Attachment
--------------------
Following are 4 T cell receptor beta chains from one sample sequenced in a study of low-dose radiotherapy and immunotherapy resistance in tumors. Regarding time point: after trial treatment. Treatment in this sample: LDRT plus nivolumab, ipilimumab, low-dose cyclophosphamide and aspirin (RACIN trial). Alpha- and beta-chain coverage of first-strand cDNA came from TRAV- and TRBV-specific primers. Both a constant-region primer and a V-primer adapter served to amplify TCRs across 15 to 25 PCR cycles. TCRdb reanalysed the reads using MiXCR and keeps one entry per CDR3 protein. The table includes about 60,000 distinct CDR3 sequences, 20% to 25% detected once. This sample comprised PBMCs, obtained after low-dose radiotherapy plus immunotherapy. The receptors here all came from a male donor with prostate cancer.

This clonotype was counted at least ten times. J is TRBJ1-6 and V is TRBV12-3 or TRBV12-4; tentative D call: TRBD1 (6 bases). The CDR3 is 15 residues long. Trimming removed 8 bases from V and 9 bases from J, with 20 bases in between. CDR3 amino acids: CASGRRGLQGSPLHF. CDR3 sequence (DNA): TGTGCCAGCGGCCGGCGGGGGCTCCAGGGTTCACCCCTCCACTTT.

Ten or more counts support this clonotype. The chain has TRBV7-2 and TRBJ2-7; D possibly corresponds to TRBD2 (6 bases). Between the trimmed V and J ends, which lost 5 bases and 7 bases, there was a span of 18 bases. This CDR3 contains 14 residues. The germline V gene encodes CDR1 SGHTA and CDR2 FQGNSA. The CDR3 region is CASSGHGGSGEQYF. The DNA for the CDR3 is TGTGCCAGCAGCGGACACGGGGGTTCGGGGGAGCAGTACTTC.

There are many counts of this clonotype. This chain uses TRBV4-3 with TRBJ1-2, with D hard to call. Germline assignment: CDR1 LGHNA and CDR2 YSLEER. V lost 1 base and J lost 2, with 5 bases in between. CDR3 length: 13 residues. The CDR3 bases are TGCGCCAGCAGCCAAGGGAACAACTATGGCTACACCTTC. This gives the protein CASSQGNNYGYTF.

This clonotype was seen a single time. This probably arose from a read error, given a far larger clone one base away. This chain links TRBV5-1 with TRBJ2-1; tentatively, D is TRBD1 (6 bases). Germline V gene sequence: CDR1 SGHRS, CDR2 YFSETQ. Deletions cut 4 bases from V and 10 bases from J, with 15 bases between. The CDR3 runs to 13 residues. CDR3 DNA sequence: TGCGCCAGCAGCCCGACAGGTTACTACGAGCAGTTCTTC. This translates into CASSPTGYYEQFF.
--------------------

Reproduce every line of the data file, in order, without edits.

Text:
Following are 4 T cell receptor beta chains from one sample sequenced in a study of low-dose radiotherapy and immunotherapy resistance in tumors. Regarding time point: after trial treatment. Treatment in this sample: LDRT plus nivolumab, ipilimumab, low-dose cyclophosphamide and aspirin (RACIN trial). Alpha- and beta-chain coverage of first-strand cDNA came from TRAV- and TRBV-specific primers. Both a constant-region primer and a V-primer adapter served to amplify TCRs across 15 to 25 PCR cycles. TCRdb reanalysed the reads using MiXCR and keeps one entry per CDR3 protein. The table includes about 60,000 distinct CDR3 sequences, 20% to 25% detected once. This sample comprised PBMCs, obtained after low-dose radiotherapy plus immunotherapy. The receptors here all came from a male donor with prostate cancer.

This clonotype was counted at least ten times. J is TRBJ1-6 and V is TRBV12-3 or TRBV12-4; tentative D call: TRBD1 (6 bases). The CDR3 is 15 residues long. Trimming removed 8 bases from V and 9 bases from J, with 20 bases in between. CDR3 amino acids: CASGRRGLQGSPLHF. CDR3 sequence (DNA): TGTGCCAGCGGCCGGCGGGGGCTCCAGGGTTCACCCCTCCACTTT.

Ten or more counts support this clonotype. The chain has TRBV7-2 and TRBJ2-7; D possibly corresponds to TRBD2 (6 bases). Between the trimmed V and J ends, which lost 5 bases and 7 bases, there was a span of 18 bases. This CDR3 contains 14 residues. The germline V gene encodes CDR1 SGHTA and CDR2 FQGNSA. The CDR3 region is CASSGHGGSGEQYF. The DNA for the CDR3 is TGTGCCAGCAGCGGACACGGGGGTTCGGGGGAGCAGTACTTC.

There are many counts of this clonotype. This chain uses TRBV4-3 with TRBJ1-2, with D hard to call. Germline assignment: CDR1 LGHNA and CDR2 YSLEER. V lost 1 base and J lost 2, with 5 bases in between. CDR3 length: 13 residues. The CDR3 bases are TGCGCCAGCAGCCAAGGGAACAACTATGGCTACACCTTC. This gives the protein CASSQGNNYGYTF.

This clonotype was seen a single time. This probably arose from a read error, given a far larger clone one base away. This chain links TRBV5-1 with TRBJ2-1; tentatively, D is TRBD1 (6 bases). Germline V gene sequence: CDR1 SGHRS, CDR2 YFSETQ. Deletions cut 4 bases from V and 10 bases from J, with 15 bases between. The CDR3 runs to 13 residues. CDR3 DNA sequence: TGCGCCAGCAGCCCGACAGGTTACTACGAGCAGTTCTTC. This translates into CASSPTGYYEQFF.